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Colleges conflict must end -- Moyna

The recurring theme of county versus college conflict must be addressed for once and for all by the GAA, Niall Moyna, the DCU Sigerson Cup team manager and professor at the university's school of health and human performance, has warned.

After Kildare manager Kieran McGeeney became the latest to take issue with the apparent omnipotence of third level colleges at this time of the year, Moyna stated "all options" must be put on the table, and that includes a look at the scheduling of the main third level competitions.

"If that means looking at bringing the Sigerson and Fitzgibbon Cups back to the end of November then let's look at that," he said. "But I wonder would we get the six weeks we require to prepare for our major competitions, which is all we ever ask? I somehow doubt that with all the club activity going on."

Moyna recently floated the idea of scrapping third level competition altogether if that provides the easiest solution. Such a radical overture was designed to prompt debate, he admitted.

But the 'perception' that third level teams are given as much time with elite players as inter-county teams was, he said, "nonsense."

"This idea that we have players from September right through to March is nonsense. We don't have most players right into October because of club commitments. Michael Murphy and Colm Begley were involved with International Rules until early November," he said.

"Then there are other players who have provincial club commitments. We didn't see much of Kevin Nolan prior to Christmas and he's our captain."

Moyna says all any third level manager will want is six weeks to prepare for the biggest games of the season.

"That's all we want. That's all any team or player at this level needs. Up to now we have probably trained an average of once a week, usually on a Monday, and played one game.

"The perception is, of course, that we are doing enormous amounts of training in November and December, but that's a throwback to the '60s and '70s.

"Moving the Sigerson and Fitzgibbon Cups back to late November and December has to be an option.

"That was the way it was pre-1968, but I can remember when the Monaghan championship, in my case, was wrapped up by the end of August and there was no provincial club championships then.

"Would third level teams have full access to players if the finals were at the end of November? I couldn't see it.

"The other problem is breaking up of college years into semesters. Exam times are not uniform between all potential competitors. Many exams take place in early December, so to have the mainstream competitions on top of them may be problematic.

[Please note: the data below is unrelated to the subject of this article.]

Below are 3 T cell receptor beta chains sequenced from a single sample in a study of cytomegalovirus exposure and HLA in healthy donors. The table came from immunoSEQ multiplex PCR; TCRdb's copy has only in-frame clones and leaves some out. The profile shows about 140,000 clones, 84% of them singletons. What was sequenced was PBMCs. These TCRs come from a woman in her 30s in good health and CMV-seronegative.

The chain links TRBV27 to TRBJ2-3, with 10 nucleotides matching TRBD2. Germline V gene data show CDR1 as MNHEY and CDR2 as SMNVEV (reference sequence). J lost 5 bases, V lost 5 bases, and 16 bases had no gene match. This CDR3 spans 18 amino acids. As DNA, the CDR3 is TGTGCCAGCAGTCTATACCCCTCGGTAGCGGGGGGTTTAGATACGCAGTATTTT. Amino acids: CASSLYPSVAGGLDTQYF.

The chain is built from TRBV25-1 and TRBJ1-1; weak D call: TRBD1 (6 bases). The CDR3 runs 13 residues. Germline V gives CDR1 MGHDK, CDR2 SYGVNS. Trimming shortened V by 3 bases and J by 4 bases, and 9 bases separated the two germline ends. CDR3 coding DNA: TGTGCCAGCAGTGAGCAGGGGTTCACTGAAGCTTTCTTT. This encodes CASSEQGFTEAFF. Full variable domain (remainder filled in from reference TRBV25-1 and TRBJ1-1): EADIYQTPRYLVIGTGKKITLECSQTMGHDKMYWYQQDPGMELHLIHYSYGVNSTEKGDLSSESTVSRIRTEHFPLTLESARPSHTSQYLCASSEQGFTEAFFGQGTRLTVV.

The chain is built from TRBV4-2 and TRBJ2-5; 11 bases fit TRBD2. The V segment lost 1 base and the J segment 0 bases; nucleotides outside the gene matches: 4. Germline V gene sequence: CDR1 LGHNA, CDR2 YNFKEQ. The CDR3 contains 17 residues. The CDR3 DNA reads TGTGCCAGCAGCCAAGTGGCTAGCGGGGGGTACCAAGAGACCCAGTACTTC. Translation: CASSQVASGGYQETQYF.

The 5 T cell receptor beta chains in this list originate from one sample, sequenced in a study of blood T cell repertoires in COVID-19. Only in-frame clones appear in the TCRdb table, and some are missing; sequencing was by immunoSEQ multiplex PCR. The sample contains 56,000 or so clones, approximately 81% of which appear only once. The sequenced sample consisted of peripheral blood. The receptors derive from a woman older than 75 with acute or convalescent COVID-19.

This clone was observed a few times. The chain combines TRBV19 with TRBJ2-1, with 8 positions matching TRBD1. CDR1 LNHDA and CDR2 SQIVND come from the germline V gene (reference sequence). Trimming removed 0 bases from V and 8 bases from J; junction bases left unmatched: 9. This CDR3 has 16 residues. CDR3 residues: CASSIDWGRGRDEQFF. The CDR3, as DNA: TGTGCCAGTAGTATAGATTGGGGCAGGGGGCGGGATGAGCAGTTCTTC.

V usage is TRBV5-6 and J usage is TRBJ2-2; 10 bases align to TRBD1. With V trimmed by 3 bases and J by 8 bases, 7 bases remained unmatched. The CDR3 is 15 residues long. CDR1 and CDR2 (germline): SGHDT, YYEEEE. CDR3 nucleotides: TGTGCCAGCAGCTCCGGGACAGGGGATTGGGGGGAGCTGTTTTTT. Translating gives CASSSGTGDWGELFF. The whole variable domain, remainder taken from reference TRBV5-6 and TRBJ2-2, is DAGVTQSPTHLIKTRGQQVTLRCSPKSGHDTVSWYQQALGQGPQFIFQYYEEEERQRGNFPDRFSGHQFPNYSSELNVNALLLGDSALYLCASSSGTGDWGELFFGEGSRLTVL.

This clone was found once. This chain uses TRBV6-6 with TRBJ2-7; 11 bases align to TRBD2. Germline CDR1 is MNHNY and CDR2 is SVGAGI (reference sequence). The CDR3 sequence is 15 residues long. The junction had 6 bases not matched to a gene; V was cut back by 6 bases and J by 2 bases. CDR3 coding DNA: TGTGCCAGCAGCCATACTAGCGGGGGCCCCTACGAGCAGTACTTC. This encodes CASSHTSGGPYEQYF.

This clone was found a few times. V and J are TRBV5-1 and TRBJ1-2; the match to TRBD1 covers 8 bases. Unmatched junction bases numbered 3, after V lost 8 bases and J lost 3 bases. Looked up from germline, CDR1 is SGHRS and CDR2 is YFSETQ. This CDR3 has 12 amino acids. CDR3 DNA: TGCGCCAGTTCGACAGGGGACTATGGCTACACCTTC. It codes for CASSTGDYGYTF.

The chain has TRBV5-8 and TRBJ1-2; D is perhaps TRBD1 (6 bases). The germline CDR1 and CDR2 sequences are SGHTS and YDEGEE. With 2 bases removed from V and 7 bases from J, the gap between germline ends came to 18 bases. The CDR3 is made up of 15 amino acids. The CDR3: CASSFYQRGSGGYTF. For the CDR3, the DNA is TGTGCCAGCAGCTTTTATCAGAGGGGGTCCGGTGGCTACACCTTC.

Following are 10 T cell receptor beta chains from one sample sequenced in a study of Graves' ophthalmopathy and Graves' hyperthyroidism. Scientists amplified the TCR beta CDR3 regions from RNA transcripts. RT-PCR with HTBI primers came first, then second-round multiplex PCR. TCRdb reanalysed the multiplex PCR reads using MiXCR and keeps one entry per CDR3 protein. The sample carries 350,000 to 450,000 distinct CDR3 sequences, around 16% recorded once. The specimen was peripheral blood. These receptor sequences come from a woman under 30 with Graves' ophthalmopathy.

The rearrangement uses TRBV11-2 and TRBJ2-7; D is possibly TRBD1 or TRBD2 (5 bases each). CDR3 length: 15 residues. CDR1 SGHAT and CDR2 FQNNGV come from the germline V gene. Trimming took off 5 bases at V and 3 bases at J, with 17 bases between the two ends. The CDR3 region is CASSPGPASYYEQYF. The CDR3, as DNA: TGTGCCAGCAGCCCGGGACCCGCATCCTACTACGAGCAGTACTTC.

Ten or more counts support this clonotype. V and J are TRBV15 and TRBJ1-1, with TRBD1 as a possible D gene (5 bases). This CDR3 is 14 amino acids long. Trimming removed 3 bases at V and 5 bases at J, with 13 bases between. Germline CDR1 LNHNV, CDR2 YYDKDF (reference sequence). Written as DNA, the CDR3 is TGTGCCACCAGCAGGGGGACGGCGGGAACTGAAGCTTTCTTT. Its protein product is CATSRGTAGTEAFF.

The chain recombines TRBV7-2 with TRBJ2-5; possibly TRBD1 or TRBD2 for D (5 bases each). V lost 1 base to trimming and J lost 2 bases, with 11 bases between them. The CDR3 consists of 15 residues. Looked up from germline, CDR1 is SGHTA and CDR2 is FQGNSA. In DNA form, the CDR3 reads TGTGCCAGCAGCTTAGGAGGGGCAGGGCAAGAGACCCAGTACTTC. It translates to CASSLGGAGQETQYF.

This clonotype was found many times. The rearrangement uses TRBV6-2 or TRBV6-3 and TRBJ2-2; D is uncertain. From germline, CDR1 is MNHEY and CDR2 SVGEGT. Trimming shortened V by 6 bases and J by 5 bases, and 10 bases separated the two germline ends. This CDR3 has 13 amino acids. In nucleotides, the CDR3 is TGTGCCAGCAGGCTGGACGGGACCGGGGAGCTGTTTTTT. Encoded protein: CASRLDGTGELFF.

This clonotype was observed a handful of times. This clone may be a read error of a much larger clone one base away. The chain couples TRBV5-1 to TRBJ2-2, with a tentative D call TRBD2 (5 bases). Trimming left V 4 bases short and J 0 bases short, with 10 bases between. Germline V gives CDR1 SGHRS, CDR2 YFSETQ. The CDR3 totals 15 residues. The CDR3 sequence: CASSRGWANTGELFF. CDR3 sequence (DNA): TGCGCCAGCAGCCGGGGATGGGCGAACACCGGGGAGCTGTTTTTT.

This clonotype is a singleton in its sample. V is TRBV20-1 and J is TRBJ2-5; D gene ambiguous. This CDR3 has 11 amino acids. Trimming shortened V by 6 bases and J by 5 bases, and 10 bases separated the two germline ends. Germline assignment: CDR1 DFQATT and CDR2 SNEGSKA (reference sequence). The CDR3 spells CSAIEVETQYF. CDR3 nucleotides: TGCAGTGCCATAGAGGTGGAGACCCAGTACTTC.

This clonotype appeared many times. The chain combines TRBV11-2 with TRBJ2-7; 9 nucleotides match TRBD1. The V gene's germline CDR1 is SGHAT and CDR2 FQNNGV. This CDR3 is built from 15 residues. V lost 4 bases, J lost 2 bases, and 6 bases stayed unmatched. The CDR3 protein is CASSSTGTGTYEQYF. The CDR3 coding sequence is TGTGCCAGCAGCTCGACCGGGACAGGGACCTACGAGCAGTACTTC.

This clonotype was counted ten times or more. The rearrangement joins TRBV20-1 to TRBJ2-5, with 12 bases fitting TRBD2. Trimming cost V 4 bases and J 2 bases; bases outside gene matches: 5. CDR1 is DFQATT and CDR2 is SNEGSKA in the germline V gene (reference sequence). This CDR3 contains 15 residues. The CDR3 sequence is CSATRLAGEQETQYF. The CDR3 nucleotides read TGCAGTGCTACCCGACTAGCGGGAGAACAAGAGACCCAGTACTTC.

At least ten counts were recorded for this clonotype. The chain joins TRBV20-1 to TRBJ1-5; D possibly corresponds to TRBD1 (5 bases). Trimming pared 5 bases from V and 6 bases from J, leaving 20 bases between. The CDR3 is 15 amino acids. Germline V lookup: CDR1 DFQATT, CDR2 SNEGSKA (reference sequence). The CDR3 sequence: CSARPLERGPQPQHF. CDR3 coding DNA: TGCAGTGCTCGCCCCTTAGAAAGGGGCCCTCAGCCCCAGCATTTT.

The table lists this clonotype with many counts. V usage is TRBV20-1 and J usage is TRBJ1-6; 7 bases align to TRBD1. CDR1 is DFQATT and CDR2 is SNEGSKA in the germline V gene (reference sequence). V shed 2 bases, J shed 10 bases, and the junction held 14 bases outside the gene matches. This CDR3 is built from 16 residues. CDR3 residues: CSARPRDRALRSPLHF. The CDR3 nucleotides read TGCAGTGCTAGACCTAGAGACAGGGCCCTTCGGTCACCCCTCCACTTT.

"The GAA really has to grab hold of this issue again and put all issues on the table. I completely understand where the inter-county managers are coming from. From my involvement with Dublin I know how difficult this time of year can be. I, for one, would not want to be a club manager in the present time.

"From where I see it, there are too many competitions. The great fear in the GAA is that if they don't put on so many games, they'll lose players to other sports, but everyone can't be catered for."

Moyna says the GAA must make its mind up on where third level fits in and what purpose it serves.

"Do we exist for the development of elite players or is it for the development of all players. I've seen freshers finals where no one has come along to present the cup.

"For me the standard of Sigerson and Fitzgibbon Cup is higher than U-21 football. There were eight or nine of our students involved in the All-Ireland final between Dublin and Donegal, but only Johnny Cooper made our Sigerson-winning team. Cork IT had six students involved with the Cork football team.

"There is value in third level, but if it's causing a problem then address it properly."

Moyna believe the GAA should also review the training ban, though he finds it somewhat amusing that managers want more time to train their players.

"The Medical and Science committee in Croke Park produced a statistic recently from three years of research that the average inter-county team trained 13 times for every game played. That's some ratio. What other sport in the world has that kind of ratio."

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